Two years on, grand jury’s impact on diocese lingers

Reading Eagle from Pittsburgh Post-Gazette

August 15, 2020

By Peter Smith

[This is a substantially different version of an article previously blogged in Abuse Tracker.]

Two years after a landmark grand jury report told a sordid history of sexual abuse by priests and its cover-up by their superiors, the Roman Catholic Diocese of Pittsburgh is still coming to terms with its impact.

Just this week, 28 people filed lawsuits or notices of intent to sue in Allegheny County Court of Common Pleas, while a local lay group issued a report sharply critical of the diocese’s response, which it said is marked by “clericalism” and a bunker mentality.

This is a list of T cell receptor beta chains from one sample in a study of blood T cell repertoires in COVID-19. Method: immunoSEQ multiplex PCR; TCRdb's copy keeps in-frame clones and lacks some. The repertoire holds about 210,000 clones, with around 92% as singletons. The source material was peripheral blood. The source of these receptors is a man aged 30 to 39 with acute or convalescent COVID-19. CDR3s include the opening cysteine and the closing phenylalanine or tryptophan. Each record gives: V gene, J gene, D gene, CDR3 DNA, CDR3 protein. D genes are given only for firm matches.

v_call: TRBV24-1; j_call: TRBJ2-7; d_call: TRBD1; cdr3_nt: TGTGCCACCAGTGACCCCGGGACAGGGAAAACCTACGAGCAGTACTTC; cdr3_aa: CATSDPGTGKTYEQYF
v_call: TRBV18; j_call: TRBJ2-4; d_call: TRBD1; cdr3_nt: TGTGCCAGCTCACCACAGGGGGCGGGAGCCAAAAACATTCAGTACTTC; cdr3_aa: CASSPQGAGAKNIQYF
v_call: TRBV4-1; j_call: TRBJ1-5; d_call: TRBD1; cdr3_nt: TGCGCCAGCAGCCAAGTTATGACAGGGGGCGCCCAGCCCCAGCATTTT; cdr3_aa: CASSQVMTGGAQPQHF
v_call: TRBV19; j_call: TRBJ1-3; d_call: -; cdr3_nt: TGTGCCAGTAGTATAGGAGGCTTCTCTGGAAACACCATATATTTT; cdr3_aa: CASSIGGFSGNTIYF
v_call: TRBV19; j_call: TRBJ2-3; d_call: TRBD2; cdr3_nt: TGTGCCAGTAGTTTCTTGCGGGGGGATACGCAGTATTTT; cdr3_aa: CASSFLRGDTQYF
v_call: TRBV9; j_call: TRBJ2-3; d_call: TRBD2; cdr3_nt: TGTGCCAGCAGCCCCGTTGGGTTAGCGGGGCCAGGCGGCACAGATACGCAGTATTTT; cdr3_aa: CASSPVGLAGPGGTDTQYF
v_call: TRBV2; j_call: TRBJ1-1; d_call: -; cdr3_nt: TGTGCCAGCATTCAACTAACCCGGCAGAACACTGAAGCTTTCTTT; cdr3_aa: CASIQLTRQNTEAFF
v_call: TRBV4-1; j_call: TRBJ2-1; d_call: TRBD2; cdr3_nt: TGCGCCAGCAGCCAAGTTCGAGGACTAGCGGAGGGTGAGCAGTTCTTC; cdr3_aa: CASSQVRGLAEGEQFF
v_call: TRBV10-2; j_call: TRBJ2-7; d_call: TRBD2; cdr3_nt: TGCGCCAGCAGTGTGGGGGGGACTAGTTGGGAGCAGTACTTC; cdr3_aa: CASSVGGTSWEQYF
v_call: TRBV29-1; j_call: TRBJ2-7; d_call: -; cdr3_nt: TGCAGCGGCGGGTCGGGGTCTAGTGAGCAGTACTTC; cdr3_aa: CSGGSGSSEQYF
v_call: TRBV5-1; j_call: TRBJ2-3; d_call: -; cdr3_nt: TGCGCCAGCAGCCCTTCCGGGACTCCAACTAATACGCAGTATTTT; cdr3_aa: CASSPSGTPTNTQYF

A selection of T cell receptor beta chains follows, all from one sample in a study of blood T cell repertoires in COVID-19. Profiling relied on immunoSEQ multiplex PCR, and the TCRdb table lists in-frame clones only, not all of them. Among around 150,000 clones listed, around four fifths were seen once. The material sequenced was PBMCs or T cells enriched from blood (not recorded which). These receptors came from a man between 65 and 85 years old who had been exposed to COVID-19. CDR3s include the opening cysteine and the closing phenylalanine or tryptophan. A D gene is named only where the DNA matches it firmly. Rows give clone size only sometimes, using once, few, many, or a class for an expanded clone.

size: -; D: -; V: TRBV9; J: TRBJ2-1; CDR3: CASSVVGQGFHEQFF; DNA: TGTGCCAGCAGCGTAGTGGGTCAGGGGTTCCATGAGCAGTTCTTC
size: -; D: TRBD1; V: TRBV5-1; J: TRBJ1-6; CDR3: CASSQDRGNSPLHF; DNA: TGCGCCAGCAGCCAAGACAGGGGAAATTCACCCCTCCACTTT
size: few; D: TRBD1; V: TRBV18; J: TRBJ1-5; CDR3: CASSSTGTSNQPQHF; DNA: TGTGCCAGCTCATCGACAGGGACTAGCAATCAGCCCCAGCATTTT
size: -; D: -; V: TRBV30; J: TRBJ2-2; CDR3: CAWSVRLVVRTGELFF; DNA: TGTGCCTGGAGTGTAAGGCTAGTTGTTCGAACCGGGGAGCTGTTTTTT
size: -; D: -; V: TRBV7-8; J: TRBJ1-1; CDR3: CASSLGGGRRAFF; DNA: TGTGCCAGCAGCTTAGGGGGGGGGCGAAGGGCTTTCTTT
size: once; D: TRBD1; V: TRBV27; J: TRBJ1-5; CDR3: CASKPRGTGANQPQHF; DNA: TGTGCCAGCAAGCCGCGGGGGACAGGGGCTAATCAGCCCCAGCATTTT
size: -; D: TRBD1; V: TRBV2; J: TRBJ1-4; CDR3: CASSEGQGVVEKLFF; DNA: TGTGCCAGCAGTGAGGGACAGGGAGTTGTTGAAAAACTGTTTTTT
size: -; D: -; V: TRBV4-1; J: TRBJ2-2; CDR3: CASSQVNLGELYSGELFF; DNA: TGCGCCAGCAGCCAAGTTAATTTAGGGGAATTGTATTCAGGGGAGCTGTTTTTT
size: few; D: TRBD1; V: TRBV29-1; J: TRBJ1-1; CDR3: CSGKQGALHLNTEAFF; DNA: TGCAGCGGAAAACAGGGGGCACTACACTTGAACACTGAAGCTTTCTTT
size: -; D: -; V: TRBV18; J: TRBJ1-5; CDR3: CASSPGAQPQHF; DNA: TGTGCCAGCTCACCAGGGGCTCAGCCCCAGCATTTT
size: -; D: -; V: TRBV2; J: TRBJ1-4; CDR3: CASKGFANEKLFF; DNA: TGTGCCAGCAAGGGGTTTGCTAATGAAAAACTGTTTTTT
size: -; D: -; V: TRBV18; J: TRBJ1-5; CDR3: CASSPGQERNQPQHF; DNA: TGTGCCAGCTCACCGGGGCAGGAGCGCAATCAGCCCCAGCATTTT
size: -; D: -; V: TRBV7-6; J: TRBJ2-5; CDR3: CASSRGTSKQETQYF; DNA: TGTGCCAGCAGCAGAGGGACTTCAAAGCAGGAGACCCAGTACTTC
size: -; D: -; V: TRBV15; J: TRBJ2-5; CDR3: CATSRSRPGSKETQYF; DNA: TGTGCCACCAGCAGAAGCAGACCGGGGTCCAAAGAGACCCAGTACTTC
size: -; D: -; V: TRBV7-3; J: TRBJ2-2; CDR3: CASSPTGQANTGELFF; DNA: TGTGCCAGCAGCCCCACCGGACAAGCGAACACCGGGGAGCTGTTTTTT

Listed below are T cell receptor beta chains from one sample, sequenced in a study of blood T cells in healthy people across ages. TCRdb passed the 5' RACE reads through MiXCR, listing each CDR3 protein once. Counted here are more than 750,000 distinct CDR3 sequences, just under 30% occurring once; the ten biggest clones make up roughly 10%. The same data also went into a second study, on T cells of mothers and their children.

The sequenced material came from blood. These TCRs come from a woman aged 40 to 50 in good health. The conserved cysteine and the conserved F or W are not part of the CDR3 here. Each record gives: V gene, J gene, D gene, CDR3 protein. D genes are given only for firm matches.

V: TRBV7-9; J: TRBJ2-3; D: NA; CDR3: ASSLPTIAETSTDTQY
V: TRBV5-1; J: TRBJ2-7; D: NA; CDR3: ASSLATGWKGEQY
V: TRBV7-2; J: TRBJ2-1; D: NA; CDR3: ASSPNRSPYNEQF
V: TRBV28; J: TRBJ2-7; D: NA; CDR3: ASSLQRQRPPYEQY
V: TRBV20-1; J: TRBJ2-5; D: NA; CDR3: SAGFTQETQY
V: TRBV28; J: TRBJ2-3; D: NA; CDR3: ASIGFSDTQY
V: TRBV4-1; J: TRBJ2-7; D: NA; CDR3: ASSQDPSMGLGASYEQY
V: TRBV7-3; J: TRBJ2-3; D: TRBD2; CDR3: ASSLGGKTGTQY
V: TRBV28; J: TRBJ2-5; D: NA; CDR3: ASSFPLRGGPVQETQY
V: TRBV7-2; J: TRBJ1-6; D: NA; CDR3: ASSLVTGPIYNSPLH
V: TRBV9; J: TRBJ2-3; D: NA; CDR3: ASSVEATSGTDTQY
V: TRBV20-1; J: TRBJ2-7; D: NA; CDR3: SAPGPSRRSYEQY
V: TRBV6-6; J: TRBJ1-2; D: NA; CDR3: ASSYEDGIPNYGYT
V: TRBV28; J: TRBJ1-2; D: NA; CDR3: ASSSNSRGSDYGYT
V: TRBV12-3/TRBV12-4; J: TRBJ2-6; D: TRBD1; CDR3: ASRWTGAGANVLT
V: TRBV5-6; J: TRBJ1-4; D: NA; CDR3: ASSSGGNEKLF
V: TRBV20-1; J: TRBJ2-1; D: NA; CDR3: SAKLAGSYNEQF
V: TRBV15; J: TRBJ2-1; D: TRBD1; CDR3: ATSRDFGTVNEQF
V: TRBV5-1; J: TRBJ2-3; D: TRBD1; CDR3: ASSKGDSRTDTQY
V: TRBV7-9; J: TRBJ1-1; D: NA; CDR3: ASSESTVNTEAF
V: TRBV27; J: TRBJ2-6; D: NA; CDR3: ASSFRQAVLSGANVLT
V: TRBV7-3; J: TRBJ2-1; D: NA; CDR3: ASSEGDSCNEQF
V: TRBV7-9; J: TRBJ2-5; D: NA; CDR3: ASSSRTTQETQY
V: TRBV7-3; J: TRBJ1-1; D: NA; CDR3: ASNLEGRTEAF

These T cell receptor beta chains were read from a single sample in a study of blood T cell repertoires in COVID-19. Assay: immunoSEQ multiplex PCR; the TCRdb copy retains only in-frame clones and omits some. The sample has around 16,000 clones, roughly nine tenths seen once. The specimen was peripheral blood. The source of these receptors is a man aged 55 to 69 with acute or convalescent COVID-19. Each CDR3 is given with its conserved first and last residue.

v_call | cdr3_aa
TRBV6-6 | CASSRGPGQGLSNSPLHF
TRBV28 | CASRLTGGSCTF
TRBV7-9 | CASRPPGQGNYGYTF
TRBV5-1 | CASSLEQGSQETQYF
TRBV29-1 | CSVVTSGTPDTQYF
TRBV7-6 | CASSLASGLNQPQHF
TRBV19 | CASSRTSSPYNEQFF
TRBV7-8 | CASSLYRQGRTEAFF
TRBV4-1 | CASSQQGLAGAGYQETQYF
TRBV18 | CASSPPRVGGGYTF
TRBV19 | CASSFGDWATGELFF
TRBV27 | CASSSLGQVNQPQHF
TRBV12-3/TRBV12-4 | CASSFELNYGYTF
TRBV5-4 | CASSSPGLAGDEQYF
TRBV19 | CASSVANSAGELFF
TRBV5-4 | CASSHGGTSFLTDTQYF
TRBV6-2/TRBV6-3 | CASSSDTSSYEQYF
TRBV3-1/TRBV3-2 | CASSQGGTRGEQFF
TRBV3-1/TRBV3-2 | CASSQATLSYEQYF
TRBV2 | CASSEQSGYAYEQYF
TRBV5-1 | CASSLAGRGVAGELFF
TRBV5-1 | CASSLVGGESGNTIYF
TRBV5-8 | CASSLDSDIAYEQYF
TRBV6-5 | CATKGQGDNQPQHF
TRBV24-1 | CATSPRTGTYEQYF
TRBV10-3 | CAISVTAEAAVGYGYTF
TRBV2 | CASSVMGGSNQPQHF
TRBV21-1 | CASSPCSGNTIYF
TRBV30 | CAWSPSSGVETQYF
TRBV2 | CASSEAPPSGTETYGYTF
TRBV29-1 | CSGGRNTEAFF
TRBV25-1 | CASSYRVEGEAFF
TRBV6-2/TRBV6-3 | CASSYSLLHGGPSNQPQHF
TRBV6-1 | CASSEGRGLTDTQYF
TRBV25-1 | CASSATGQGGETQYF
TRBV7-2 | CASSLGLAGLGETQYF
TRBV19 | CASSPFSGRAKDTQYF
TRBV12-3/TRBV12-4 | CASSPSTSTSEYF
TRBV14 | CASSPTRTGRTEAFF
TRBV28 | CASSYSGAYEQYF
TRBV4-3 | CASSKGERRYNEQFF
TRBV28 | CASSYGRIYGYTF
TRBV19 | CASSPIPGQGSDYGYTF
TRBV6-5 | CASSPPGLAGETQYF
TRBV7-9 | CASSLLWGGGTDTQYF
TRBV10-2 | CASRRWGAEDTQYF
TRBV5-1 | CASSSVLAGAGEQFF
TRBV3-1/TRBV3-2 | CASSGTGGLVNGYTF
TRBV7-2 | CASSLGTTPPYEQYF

Bishop David Zubik said Friday he marked the somber anniversary with prayers at Mass for the survivors of abuse. He said he believed the diocese has taken important steps in responding to the report, even as it undergoes a vast program of parish mergers and responds to unanticipated challenges such as the pandemic.

“Over the course of the two years, we’ve worked very hard to be ever more present to victim/survivors and acknowledge their need for healing,” he said.

On Aug. 14, 2018, a statewide grand jury issued a report into sexual abuse and cover-up spanning seven decades in six of Pennsylvania’s dioceses, including Pittsburgh’s. The report made headlines worldwide and, combined with scandals elsewhere during what one Catholic journal called a “summer of shame,” triggered the most intensive wave of scrutiny in years over the scandal.

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